Thomas Fowler Quotes in The Quiet American
Pyle was very earnest and I had suffered from his lectures on the Far East, which he had known for as many months as I had years. Democracy was another subject of his—he had pronounced and aggravating views on what the United States was doing for the world. Phuong on the other hand was wonderfully ignorant; if Hitler had come into the conversation she would have interrupted to ask who he was. The explanation would be all the more difficult because she had never met a German or a Pole and had only the vaguest knowledge of European geography, though about Princess Margaret of course she knew more than I. I heard her put a tray down on the end of the bed.
I walked back with Phuong towards my flat. I was no longer on my dignity. Death takes away vanity—even the vanity of the cuckold who mustn’t show his pain.
That night I woke from one of those short deep opium sleeps, ten minutes long, that seem a whole night’s rest, and found my hand where it had always lain at night, between her legs. She was asleep and I could hardly hear her breathing. Once again after so many months I was not alone, and yet I thought suddenly with anger, remembering Vigot and his eye-shade in the police station and the quiet corridors of the Legation with no one about and the soft hairless skin under my hand, “Am I the only one who really cared for Pyle?”
I liked his loyalty to Harding—whoever Harding was. It was a change from the denigrations of the Pressmen and their immature cynicism. I said, “Have another bottle of beer and I’ll try to give you an idea of things.”
“Do you think I’d really go near their stinking highway? Stephen Crane could describe a war without seeing one. Why shouldn’t I? Its only a damned colonial war anyway. Get me another drink. And then let’s go and find a girl. You’ve got a piece of tail. I want a piece of tail too.”
“Home?” I said and laughed, and Pyle looked at me as though I were another Granger. Suddenly I saw myself as he saw me, a man of middle age, with eyes a little bloodshot, beginning to put on weight, ungraceful in love, less noisy than Granger perhaps but more cynical, less innocent, and I saw Phuong for a moment as I had seen her first, dancing past my table at the Grand Monde in a white ball-dress, eighteen years old, watched by an elder sister who had been determined on a good European marriage. An American had bought a ticket and asked her for a dance: he was a little drunk—not harmfully, and I suppose he was new to the country and thought the hostesses of the Grand Monde were whores. He held her much too close as they went round the floor the first time, and then suddenly there she was, going back to sit with her sister, and he was left, stranded and lost among the dancers, not knowing what had happened or why. And the girl whose name I didn’t know sat quietly there, occasionally sipping her orange juice, owning herself completely.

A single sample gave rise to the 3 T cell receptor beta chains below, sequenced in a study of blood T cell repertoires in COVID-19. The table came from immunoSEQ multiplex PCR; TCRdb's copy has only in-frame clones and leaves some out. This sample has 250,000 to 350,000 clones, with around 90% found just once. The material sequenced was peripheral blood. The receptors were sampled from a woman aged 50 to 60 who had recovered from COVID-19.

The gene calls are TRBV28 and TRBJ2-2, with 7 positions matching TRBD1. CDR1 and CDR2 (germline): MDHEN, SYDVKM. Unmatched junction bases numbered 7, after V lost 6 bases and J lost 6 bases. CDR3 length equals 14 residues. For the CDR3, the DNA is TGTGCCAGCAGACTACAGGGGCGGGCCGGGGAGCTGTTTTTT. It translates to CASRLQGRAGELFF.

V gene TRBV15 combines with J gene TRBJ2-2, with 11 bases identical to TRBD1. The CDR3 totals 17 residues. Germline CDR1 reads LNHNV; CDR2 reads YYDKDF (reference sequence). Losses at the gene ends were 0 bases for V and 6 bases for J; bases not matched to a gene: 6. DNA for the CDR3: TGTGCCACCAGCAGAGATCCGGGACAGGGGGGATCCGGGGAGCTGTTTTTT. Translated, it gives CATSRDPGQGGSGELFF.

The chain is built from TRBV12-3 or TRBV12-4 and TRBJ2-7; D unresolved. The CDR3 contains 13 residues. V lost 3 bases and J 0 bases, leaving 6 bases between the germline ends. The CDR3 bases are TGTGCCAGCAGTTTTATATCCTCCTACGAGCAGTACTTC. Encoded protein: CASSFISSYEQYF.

From childhood I had never believed in permanence, and yet I had longed for it. Always I was afraid of losing happiness. This month, next year, Phuong would leave me. If not next year, in three years. Death was the only absolute value in my world. Lose life and one would lose nothing again for ever. I envied those who could believe in a God and I distrusted them. I felt they were keeping their courage up with a fable of the changeless and the permanent. Death was far more certain than God, and with death there would be no longer the daily possibility of love dying. The nightmare of a future of boredom and indifference would lift. I could never have been a pacifist. To kill a man was surely to grant him an immeasurable benefit. Oh yes, people always, everywhere, loved their enemies. It was their friends they preserved for pain and vacuity.
The canal was full of bodies: I am reminded now of an Irish stew containing too much meat. The bodies overlapped: one head, seal-grey, and anonymous as a convict with a shaven scalp, stuck up out of the water like a buoy. There was no blood: I suppose it had flowed away a long time ago. I have no idea how many there were: they must have been caught in a cross-fire, trying to get back, and I suppose every man of us along the bank was thinking, “Two can play at that game.” I too took my eyes away; we didn’t want to be reminded of how little we counted, how quickly, simply and anonymously death came. Even though my reason wanted the state of death, I was afraid like a virgin of the act. I would have liked death to come with due warning, so that I could prepare myself. For what? I didn’t know, nor how, except by taking a look around at the little I would be leaving.
“Of course,” he said without conviction, “she may choose to stay with you.”
“What would you do then?”
“I’d apply for a transfer.”
“Why don’t you just go away, Pyle, without causing trouble?”
“It wouldn’t be fair to her, Thomas,” he said quite seriously. I never knew a man who had better motives…
We began to throw and it seemed impossible to me that I could ever have a life again, away from the rue Gambetta and the rue Catinat, the flat taste of vermouth cassis, the homely click of dice, and the gunfire travelling like a clock-hand around the horizon. I said, “I’m going back.” “Home?” Pietri asked, throwing a four-to-one. “No. England.”
Pyle said, “I think I ought to put all my cards on the table. I’m not rich. But when my father dies I’ll have about fifty thousand dollars. I’m in good health—I’ve got a medical certificate only two months old, and I can let her know my blood-group.”
“I don’t know how to translate that. What’s it for ?”
“Well, to make certain we can have children together.” “Is that how you make love in America—figures of income and blood-group?”